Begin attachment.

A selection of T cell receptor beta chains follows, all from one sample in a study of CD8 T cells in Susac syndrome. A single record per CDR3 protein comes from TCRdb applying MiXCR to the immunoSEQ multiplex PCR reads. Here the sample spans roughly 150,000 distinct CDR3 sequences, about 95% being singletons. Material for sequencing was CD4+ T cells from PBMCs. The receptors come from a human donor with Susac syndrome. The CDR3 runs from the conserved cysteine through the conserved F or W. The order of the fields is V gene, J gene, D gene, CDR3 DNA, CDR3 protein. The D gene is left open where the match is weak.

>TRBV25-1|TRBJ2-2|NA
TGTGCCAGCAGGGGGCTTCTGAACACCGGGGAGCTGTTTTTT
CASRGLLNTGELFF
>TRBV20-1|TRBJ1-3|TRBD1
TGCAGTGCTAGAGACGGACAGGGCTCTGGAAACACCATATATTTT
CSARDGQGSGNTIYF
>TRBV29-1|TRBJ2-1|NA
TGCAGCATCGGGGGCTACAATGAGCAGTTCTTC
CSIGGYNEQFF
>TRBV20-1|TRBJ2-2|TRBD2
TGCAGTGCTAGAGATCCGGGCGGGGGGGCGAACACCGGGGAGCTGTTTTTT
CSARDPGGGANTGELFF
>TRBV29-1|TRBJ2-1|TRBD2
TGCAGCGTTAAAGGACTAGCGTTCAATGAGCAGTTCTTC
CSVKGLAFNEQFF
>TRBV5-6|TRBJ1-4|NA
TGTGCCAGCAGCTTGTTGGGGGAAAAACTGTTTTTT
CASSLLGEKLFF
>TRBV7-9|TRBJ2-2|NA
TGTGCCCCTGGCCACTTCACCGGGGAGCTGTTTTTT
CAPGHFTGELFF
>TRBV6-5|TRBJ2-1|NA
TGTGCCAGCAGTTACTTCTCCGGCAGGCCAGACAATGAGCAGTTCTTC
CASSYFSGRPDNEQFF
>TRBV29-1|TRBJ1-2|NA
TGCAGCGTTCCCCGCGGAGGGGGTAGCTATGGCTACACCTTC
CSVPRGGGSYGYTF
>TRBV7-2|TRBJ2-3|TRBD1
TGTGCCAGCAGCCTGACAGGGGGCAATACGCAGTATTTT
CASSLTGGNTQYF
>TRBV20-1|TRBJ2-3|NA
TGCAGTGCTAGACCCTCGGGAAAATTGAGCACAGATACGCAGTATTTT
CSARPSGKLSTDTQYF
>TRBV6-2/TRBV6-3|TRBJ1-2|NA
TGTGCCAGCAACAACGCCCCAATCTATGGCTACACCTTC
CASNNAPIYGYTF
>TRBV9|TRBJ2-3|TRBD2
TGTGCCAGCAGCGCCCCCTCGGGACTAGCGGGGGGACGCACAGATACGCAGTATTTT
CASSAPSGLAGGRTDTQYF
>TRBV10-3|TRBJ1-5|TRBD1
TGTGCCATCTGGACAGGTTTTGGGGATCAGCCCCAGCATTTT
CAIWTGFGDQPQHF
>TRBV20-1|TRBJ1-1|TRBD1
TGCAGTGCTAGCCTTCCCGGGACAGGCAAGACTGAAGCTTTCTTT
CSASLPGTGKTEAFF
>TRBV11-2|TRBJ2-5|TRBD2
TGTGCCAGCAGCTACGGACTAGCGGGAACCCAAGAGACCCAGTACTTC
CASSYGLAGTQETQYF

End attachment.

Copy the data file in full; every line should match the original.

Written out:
A selection of T cell receptor beta chains follows, all from one sample in a study of CD8 T cells in Susac syndrome. A single record per CDR3 protein comes from TCRdb applying MiXCR to the immunoSEQ multiplex PCR reads. Here the sample spans roughly 150,000 distinct CDR3 sequences, about 95% being singletons. Material for sequencing was CD4+ T cells from PBMCs. The receptors come from a human donor with Susac syndrome. The CDR3 runs from the conserved cysteine through the conserved F or W. The order of the fields is V gene, J gene, D gene, CDR3 DNA, CDR3 protein. The D gene is left open where the match is weak.

>TRBV25-1|TRBJ2-2|NA
TGTGCCAGCAGGGGGCTTCTGAACACCGGGGAGCTGTTTTTT
CASRGLLNTGELFF
>TRBV20-1|TRBJ1-3|TRBD1
TGCAGTGCTAGAGACGGACAGGGCTCTGGAAACACCATATATTTT
CSARDGQGSGNTIYF
>TRBV29-1|TRBJ2-1|NA
TGCAGCATCGGGGGCTACAATGAGCAGTTCTTC
CSIGGYNEQFF
>TRBV20-1|TRBJ2-2|TRBD2
TGCAGTGCTAGAGATCCGGGCGGGGGGGCGAACACCGGGGAGCTGTTTTTT
CSARDPGGGANTGELFF
>TRBV29-1|TRBJ2-1|TRBD2
TGCAGCGTTAAAGGACTAGCGTTCAATGAGCAGTTCTTC
CSVKGLAFNEQFF
>TRBV5-6|TRBJ1-4|NA
TGTGCCAGCAGCTTGTTGGGGGAAAAACTGTTTTTT
CASSLLGEKLFF
>TRBV7-9|TRBJ2-2|NA
TGTGCCCCTGGCCACTTCACCGGGGAGCTGTTTTTT
CAPGHFTGELFF
>TRBV6-5|TRBJ2-1|NA
TGTGCCAGCAGTTACTTCTCCGGCAGGCCAGACAATGAGCAGTTCTTC
CASSYFSGRPDNEQFF
>TRBV29-1|TRBJ1-2|NA
TGCAGCGTTCCCCGCGGAGGGGGTAGCTATGGCTACACCTTC
CSVPRGGGSYGYTF
>TRBV7-2|TRBJ2-3|TRBD1
TGTGCCAGCAGCCTGACAGGGGGCAATACGCAGTATTTT
CASSLTGGNTQYF
>TRBV20-1|TRBJ2-3|NA
TGCAGTGCTAGACCCTCGGGAAAATTGAGCACAGATACGCAGTATTTT
CSARPSGKLSTDTQYF
>TRBV6-2/TRBV6-3|TRBJ1-2|NA
TGTGCCAGCAACAACGCCCCAATCTATGGCTACACCTTC
CASNNAPIYGYTF
>TRBV9|TRBJ2-3|TRBD2
TGTGCCAGCAGCGCCCCCTCGGGACTAGCGGGGGGACGCACAGATACGCAGTATTTT
CASSAPSGLAGGRTDTQYF
>TRBV10-3|TRBJ1-5|TRBD1
TGTGCCATCTGGACAGGTTTTGGGGATCAGCCCCAGCATTTT
CAIWTGFGDQPQHF
>TRBV20-1|TRBJ1-1|TRBD1
TGCAGTGCTAGCCTTCCCGGGACAGGCAAGACTGAAGCTTTCTTT
CSASLPGTGKTEAFF
>TRBV11-2|TRBJ2-5|TRBD2
TGTGCCAGCAGCTACGGACTAGCGGGAACCCAAGAGACCCAGTACTTC
CASSYGLAGTQETQYF